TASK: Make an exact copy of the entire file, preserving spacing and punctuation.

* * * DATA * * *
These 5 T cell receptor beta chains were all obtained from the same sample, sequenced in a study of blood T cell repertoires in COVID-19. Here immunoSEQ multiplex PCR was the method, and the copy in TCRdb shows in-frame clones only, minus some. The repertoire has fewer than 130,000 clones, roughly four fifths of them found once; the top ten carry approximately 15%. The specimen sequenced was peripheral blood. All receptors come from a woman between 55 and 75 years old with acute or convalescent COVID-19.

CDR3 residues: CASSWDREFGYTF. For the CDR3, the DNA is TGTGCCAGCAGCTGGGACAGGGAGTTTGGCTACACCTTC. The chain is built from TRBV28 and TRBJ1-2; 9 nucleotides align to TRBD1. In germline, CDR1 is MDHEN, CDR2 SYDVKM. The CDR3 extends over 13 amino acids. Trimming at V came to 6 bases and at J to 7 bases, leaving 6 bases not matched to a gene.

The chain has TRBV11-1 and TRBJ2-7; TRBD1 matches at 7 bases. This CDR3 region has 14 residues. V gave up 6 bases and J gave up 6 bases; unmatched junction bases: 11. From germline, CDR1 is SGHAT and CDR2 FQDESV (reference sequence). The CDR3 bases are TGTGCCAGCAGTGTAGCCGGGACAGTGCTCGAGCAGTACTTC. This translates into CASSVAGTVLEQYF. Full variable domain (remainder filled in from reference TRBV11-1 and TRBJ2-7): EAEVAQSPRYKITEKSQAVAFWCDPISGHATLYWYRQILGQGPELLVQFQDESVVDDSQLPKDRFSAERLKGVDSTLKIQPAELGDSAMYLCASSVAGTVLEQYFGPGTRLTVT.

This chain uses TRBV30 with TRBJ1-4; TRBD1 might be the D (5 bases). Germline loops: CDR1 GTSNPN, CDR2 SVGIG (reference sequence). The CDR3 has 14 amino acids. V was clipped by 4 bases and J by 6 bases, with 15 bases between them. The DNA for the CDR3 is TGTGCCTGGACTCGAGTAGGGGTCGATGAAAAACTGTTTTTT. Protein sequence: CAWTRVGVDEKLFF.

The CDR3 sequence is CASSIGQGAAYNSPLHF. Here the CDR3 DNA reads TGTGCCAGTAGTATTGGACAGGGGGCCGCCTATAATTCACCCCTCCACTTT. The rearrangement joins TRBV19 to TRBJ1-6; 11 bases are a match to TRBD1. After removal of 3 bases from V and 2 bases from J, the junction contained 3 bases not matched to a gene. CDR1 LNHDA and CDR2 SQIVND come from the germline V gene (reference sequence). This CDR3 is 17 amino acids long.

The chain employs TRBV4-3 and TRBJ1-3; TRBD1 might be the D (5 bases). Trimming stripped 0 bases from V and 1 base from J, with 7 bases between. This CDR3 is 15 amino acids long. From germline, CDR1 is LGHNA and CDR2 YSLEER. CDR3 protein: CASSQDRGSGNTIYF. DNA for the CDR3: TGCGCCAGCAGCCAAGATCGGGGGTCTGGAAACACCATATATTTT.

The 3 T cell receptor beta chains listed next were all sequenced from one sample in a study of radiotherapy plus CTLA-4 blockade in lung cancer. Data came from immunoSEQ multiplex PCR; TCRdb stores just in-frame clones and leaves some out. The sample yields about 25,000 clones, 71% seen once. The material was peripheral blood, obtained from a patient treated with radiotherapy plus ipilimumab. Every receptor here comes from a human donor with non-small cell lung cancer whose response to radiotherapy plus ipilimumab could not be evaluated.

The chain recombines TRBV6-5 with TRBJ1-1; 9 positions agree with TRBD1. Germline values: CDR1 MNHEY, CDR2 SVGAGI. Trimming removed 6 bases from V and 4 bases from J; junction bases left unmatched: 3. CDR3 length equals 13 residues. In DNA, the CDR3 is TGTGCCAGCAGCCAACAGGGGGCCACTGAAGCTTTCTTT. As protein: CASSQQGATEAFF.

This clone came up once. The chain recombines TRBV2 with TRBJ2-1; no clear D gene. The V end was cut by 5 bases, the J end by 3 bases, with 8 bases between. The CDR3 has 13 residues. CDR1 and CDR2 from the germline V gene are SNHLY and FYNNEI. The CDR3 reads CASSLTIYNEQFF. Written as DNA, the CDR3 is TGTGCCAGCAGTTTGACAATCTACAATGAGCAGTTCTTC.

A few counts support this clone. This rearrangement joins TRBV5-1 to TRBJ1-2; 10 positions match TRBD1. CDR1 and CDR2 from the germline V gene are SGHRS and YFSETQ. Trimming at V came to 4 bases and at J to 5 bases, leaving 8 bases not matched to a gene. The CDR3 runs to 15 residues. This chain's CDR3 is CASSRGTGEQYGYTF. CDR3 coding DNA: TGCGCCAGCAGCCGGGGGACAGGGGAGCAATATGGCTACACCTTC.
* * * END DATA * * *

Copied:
These 5 T cell receptor beta chains were all obtained from the same sample, sequenced in a study of blood T cell repertoires in COVID-19. Here immunoSEQ multiplex PCR was the method, and the copy in TCRdb shows in-frame clones only, minus some. The repertoire has fewer than 130,000 clones, roughly four fifths of them found once; the top ten carry approximately 15%. The specimen sequenced was peripheral blood. All receptors come from a woman between 55 and 75 years old with acute or convalescent COVID-19.

CDR3 residues: CASSWDREFGYTF. For the CDR3, the DNA is TGTGCCAGCAGCTGGGACAGGGAGTTTGGCTACACCTTC. The chain is built from TRBV28 and TRBJ1-2; 9 nucleotides align to TRBD1. In germline, CDR1 is MDHEN, CDR2 SYDVKM. The CDR3 extends over 13 amino acids. Trimming at V came to 6 bases and at J to 7 bases, leaving 6 bases not matched to a gene.

The chain has TRBV11-1 and TRBJ2-7; TRBD1 matches at 7 bases. This CDR3 region has 14 residues. V gave up 6 bases and J gave up 6 bases; unmatched junction bases: 11. From germline, CDR1 is SGHAT and CDR2 FQDESV (reference sequence). The CDR3 bases are TGTGCCAGCAGTGTAGCCGGGACAGTGCTCGAGCAGTACTTC. This translates into CASSVAGTVLEQYF. Full variable domain (remainder filled in from reference TRBV11-1 and TRBJ2-7): EAEVAQSPRYKITEKSQAVAFWCDPISGHATLYWYRQILGQGPELLVQFQDESVVDDSQLPKDRFSAERLKGVDSTLKIQPAELGDSAMYLCASSVAGTVLEQYFGPGTRLTVT.

This chain uses TRBV30 with TRBJ1-4; TRBD1 might be the D (5 bases). Germline loops: CDR1 GTSNPN, CDR2 SVGIG (reference sequence). The CDR3 has 14 amino acids. V was clipped by 4 bases and J by 6 bases, with 15 bases between them. The DNA for the CDR3 is TGTGCCTGGACTCGAGTAGGGGTCGATGAAAAACTGTTTTTT. Protein sequence: CAWTRVGVDEKLFF.

The CDR3 sequence is CASSIGQGAAYNSPLHF. Here the CDR3 DNA reads TGTGCCAGTAGTATTGGACAGGGGGCCGCCTATAATTCACCCCTCCACTTT. The rearrangement joins TRBV19 to TRBJ1-6; 11 bases are a match to TRBD1. After removal of 3 bases from V and 2 bases from J, the junction contained 3 bases not matched to a gene. CDR1 LNHDA and CDR2 SQIVND come from the germline V gene (reference sequence). This CDR3 is 17 amino acids long.

The chain employs TRBV4-3 and TRBJ1-3; TRBD1 might be the D (5 bases). Trimming stripped 0 bases from V and 1 base from J, with 7 bases between. This CDR3 is 15 amino acids long. From germline, CDR1 is LGHNA and CDR2 YSLEER. CDR3 protein: CASSQDRGSGNTIYF. DNA for the CDR3: TGCGCCAGCAGCCAAGATCGGGGGTCTGGAAACACCATATATTTT.

The 3 T cell receptor beta chains listed next were all sequenced from one sample in a study of radiotherapy plus CTLA-4 blockade in lung cancer. Data came from immunoSEQ multiplex PCR; TCRdb stores just in-frame clones and leaves some out. The sample yields about 25,000 clones, 71% seen once. The material was peripheral blood, obtained from a patient treated with radiotherapy plus ipilimumab. Every receptor here comes from a human donor with non-small cell lung cancer whose response to radiotherapy plus ipilimumab could not be evaluated.

The chain recombines TRBV6-5 with TRBJ1-1; 9 positions agree with TRBD1. Germline values: CDR1 MNHEY, CDR2 SVGAGI. Trimming removed 6 bases from V and 4 bases from J; junction bases left unmatched: 3. CDR3 length equals 13 residues. In DNA, the CDR3 is TGTGCCAGCAGCCAACAGGGGGCCACTGAAGCTTTCTTT. As protein: CASSQQGATEAFF.

This clone came up once. The chain recombines TRBV2 with TRBJ2-1; no clear D gene. The V end was cut by 5 bases, the J end by 3 bases, with 8 bases between. The CDR3 has 13 residues. CDR1 and CDR2 from the germline V gene are SNHLY and FYNNEI. The CDR3 reads CASSLTIYNEQFF. Written as DNA, the CDR3 is TGTGCCAGCAGTTTGACAATCTACAATGAGCAGTTCTTC.

A few counts support this clone. This rearrangement joins TRBV5-1 to TRBJ1-2; 10 positions match TRBD1. CDR1 and CDR2 from the germline V gene are SGHRS and YFSETQ. Trimming at V came to 4 bases and at J to 5 bases, leaving 8 bases not matched to a gene. The CDR3 runs to 15 residues. This chain's CDR3 is CASSRGTGEQYGYTF. CDR3 coding DNA: TGCGCCAGCAGCCGGGGGACAGGGGAGCAATATGGCTACACCTTC.